While Chevy rolls out Redline special editions across more of the lineup at this year's Chicago Auto Show, we've been eating some 'member berries and started thinking about the last time GM used the term. Back in 2004, Saturn rolled out Red Line (two words) editions of the Ion and Vue. The lineup was joined by the Sky Red Line in 2007, and the second-generation Vue kept the tradition going in 2008.

This was in the heady days of the mid-2000s, before the financial crisis and GM's bankruptcy reorganization that saw the end of Saturn. The press release headline for the 2008 Sky is now cringe-worthy: "Hot-selling Sky helps drive Saturn product renaissance." Performance lineups were the hot new thing, as automakers attempted to cash in on the tuner trend popularized by The Fast and the Furious. Chevy had SS models, Pontiac had GXP, and Saturn had Red Line. Across the Detroit Metro area, Dodge had a slew of SRT models, and Ford's Special Vehicle Team brought us the SVT Lightning pickup, the SVT Focus, and a smattering of hopped-up Mustangs.



The performance cred of Red Line models varied from car to car. The Ion Red Line shared the same engine as the original Chevy Cobalt SS, a 205-horsepower supercharged 2.0-liter four-cylinder, 65 hp more than stock. Car and Driver tested one with a 0-to-60-mph time of 6.1 seconds and said the Ion "tears down the wall that has separated enthusiasts from the Saturn brand for so long."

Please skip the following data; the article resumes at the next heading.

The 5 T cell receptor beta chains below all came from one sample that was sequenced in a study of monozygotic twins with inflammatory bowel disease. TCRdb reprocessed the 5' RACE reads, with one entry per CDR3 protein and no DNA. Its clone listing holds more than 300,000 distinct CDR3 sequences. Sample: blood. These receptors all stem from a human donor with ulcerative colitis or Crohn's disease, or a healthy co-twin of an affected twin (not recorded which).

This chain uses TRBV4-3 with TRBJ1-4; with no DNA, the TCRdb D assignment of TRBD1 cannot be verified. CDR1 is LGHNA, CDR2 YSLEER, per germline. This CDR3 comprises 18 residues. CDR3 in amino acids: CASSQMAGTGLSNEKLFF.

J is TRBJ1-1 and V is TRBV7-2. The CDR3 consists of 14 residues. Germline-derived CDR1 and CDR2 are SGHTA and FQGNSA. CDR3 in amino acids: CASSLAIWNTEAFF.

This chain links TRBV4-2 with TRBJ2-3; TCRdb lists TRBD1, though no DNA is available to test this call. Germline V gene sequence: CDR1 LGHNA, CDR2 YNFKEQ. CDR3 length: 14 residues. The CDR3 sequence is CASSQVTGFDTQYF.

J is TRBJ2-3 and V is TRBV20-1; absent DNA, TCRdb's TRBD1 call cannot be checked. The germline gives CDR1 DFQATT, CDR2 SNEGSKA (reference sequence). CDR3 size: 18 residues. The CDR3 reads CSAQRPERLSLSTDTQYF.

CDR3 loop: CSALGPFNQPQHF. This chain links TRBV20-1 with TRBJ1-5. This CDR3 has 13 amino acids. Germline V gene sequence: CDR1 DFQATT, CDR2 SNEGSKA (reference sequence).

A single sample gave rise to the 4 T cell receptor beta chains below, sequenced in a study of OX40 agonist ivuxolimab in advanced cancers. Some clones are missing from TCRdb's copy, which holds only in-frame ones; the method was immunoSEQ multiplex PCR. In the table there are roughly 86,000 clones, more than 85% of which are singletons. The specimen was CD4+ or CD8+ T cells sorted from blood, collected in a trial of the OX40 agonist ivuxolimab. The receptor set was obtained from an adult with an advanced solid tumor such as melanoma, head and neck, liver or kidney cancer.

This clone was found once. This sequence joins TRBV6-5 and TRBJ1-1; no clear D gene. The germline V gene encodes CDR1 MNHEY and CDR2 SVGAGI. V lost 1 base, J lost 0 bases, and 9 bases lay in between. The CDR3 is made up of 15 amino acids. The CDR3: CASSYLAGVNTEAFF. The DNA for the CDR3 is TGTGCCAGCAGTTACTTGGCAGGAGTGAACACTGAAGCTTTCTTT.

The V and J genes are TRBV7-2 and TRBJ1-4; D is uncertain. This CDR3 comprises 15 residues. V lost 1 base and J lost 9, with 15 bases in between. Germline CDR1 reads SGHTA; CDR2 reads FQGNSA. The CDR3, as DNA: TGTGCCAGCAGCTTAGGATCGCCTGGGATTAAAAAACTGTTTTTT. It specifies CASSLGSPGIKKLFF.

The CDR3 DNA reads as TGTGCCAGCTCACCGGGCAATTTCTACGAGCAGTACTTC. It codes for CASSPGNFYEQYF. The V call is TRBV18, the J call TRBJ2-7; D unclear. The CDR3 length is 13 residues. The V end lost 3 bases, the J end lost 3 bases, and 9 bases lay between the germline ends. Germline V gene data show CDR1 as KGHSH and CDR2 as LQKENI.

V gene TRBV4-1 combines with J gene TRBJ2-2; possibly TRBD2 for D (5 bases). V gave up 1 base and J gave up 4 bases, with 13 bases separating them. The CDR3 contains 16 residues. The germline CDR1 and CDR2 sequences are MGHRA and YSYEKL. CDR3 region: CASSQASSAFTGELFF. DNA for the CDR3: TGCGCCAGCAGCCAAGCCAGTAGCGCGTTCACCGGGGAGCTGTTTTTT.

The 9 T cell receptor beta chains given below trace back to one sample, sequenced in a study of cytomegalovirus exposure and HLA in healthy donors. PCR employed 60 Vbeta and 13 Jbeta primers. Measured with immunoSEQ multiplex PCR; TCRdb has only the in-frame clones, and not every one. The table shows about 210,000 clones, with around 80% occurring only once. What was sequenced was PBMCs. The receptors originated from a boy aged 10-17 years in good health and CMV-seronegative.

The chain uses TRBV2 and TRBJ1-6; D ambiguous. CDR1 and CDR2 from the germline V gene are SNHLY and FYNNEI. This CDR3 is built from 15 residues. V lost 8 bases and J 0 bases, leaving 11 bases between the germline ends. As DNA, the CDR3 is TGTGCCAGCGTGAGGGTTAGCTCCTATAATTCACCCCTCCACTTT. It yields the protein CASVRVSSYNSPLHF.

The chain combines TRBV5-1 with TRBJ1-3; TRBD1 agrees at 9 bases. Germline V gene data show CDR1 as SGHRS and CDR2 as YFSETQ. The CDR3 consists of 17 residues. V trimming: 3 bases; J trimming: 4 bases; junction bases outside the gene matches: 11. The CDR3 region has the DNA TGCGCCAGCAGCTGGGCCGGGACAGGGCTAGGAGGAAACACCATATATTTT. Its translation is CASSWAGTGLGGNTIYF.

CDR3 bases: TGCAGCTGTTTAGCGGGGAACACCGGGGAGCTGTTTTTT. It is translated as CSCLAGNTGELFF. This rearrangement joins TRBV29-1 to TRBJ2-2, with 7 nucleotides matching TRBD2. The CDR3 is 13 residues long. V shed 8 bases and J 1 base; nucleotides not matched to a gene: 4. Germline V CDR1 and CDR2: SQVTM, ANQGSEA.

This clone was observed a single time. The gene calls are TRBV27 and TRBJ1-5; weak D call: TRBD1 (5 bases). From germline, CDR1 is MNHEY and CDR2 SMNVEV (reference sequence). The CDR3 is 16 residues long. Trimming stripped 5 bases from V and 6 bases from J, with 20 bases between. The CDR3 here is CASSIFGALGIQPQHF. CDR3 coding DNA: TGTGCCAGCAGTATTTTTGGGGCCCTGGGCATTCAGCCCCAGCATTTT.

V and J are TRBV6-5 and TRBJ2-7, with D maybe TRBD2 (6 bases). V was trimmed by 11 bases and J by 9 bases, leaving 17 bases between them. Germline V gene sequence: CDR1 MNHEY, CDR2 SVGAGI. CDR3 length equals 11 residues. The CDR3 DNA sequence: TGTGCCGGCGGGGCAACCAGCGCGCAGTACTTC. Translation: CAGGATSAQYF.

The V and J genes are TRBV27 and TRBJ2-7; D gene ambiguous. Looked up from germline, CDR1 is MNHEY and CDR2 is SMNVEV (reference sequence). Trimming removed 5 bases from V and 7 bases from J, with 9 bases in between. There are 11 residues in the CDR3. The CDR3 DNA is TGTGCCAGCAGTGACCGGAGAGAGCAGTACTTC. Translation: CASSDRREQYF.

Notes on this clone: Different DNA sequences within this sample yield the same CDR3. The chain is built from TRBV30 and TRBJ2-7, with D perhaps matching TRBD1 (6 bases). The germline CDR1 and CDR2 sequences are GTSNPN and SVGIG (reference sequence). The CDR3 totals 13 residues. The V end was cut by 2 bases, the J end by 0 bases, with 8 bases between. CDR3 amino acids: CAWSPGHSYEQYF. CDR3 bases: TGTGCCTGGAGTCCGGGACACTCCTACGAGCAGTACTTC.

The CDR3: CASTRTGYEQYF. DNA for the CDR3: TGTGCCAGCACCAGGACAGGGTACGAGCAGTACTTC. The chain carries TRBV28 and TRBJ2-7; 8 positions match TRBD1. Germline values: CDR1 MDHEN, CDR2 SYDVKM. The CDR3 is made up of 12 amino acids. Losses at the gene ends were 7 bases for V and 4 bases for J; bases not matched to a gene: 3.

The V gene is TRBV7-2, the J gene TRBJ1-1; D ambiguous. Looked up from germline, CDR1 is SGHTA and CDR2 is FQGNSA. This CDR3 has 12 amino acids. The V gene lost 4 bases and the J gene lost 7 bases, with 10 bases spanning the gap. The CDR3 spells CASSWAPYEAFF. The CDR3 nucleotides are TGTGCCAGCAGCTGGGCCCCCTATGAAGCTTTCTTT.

The Vue Red Line, meanwhile, came with the same optional Honda-sourced 3.5-liter V6 you could get in the regular Vue, and added a stiffer, lower suspension, bigger wheels with more aggressive rubber, and recalibrated steering assist. When the Vue was redesigned for the 2008 model year, the Vue Red Line was a similar proposition. The engine was now from GM, and up 7 horsepower to 257, but you could get it in both Red Line and XE trim. Aside from the tire and suspension upgrades, Red Line models now came with a unique front fascia and rear exhaust cutouts.



The most exciting Red Line, of course, was the high-performance version of the Sky roadster, which shared underpinnings with its Pontiac Solstice twin. This model came with GM's hot 2.0-liter Ecotec Turbo, good for 260 horsepower. The extra power was crucial in covering up the Sky's unfortunate manual gearbox ratios, which left the non-turbo model aching for torque in lower gears.

As we all know, Saturn was taken by the grim reaper in 2009 after an attempt to sell the brand to the Penske Group. By the time every Saturn dealer closed up shop, the brand went from a corporate startup with new ideas and culture to just another cookie-cutter brand in GM's stable. The Red Line - an attempt to sell performance that nobody asked for - was emblematic of Saturn's confused identity.


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